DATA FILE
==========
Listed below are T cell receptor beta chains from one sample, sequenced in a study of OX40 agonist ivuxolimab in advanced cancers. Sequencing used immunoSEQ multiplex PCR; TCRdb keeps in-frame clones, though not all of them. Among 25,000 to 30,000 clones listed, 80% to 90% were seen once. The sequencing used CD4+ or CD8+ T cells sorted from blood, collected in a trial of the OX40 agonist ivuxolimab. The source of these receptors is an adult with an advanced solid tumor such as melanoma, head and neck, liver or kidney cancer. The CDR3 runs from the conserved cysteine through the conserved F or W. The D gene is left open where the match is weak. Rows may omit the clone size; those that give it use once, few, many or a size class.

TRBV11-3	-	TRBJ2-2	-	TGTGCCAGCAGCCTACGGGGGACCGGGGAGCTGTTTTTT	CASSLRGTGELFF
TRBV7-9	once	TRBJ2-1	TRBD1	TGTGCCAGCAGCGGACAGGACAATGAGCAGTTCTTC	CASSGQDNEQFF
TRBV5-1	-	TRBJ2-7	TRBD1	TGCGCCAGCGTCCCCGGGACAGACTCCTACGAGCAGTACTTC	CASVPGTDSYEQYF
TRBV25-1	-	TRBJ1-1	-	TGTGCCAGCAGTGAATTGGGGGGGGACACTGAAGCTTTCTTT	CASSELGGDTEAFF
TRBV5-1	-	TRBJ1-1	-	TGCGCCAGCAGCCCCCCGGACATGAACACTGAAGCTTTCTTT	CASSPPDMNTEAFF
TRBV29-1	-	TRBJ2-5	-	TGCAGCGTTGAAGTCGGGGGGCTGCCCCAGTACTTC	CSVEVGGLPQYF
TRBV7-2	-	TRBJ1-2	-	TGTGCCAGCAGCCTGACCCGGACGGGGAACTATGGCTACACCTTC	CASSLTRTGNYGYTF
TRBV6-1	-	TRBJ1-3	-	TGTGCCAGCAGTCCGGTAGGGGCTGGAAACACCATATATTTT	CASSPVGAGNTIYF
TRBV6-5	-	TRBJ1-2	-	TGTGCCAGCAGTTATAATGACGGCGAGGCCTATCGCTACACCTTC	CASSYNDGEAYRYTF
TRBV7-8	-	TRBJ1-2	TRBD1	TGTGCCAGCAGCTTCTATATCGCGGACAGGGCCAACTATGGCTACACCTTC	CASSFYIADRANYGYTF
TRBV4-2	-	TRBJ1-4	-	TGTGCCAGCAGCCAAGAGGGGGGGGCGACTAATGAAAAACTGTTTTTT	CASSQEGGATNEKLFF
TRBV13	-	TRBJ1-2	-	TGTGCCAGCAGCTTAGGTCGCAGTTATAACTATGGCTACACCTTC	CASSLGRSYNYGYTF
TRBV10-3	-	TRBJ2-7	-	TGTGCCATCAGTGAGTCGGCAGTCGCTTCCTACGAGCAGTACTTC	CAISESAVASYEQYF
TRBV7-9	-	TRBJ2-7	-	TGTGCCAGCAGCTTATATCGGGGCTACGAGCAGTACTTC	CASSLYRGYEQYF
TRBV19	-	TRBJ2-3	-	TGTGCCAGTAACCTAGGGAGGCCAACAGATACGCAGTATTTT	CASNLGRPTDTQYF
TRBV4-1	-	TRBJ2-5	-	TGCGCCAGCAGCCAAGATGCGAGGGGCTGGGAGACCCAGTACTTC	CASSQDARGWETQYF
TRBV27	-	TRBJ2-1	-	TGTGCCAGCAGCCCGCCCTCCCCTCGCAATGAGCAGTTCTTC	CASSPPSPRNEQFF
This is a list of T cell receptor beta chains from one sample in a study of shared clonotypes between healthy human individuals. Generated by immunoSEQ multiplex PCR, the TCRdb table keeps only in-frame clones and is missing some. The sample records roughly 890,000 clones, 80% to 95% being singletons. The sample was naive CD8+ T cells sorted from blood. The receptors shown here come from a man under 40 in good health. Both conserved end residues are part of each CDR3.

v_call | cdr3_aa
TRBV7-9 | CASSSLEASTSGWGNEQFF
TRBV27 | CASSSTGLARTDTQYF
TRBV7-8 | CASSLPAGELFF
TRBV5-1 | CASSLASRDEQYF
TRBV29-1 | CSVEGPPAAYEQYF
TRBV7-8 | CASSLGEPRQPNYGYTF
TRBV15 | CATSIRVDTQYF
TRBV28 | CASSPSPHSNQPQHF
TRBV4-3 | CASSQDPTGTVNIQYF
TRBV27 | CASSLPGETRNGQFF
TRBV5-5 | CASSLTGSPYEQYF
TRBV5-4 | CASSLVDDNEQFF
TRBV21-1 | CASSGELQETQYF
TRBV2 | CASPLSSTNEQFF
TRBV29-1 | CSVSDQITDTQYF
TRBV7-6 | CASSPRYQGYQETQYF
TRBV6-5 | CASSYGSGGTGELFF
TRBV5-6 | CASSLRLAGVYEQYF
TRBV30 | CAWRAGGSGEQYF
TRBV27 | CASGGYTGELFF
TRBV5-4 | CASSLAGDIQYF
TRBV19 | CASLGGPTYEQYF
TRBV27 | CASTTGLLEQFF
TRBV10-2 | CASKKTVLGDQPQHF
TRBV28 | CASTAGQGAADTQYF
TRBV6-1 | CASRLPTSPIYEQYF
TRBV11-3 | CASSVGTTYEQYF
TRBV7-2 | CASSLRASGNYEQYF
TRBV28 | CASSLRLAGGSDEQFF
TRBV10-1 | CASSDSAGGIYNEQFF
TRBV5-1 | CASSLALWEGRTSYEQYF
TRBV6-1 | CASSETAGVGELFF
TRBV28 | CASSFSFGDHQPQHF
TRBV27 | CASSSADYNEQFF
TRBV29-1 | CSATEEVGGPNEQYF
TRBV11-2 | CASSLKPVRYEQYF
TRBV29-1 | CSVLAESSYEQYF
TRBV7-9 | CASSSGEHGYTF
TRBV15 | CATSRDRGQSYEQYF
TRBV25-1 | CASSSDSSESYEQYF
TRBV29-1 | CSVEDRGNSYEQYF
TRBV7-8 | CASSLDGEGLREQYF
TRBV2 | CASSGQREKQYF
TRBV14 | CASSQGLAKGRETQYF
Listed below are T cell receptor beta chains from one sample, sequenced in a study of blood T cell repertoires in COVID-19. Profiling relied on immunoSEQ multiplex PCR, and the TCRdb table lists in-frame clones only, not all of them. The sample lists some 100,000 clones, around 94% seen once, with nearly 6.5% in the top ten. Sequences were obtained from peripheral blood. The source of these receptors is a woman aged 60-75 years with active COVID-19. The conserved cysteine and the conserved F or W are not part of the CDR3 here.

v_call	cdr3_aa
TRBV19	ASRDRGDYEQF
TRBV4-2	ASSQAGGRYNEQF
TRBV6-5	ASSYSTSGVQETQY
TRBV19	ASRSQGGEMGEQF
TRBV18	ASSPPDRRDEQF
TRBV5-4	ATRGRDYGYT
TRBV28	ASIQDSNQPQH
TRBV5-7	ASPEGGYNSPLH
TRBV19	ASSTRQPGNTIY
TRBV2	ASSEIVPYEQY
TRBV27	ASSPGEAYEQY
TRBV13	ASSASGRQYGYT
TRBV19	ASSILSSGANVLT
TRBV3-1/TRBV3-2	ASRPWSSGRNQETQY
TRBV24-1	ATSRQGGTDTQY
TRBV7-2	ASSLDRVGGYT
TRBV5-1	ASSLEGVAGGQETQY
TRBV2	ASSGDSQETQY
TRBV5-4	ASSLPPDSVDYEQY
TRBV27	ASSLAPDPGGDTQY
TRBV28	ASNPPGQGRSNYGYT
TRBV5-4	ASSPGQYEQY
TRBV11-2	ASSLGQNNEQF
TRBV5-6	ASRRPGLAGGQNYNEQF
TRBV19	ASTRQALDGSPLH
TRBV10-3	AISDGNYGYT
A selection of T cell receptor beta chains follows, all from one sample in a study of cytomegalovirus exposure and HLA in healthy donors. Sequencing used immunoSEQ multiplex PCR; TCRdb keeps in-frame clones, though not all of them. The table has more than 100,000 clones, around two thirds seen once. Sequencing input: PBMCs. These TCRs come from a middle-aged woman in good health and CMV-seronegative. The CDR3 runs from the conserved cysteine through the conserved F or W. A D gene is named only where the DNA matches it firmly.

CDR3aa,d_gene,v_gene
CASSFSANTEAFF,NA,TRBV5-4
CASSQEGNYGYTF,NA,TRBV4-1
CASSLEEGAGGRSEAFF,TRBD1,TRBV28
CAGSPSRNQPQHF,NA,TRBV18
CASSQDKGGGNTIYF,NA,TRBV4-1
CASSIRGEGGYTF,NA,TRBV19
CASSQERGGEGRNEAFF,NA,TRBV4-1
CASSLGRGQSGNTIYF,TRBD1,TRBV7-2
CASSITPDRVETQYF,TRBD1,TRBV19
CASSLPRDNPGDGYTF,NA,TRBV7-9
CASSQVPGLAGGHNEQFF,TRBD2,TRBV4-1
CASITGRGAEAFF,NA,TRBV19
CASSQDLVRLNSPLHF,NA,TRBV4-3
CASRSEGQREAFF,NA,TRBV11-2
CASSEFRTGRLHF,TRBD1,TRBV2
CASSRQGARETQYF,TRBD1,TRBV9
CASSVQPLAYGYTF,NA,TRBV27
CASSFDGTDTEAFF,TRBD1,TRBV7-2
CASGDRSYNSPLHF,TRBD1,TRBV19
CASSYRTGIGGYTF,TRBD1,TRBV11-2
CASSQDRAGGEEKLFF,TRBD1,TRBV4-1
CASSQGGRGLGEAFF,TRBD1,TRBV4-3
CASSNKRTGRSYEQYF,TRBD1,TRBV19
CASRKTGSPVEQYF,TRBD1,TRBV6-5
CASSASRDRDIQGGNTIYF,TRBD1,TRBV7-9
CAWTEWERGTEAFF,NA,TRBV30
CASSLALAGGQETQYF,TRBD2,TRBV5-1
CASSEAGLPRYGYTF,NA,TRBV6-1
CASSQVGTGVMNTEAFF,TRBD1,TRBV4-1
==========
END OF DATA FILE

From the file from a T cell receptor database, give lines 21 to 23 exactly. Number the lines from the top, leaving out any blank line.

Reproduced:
TRBV7-9 | CASSSLEASTSGWGNEQFF
TRBV27 | CASSSTGLARTDTQYF
TRBV7-8 | CASSLPAGELFF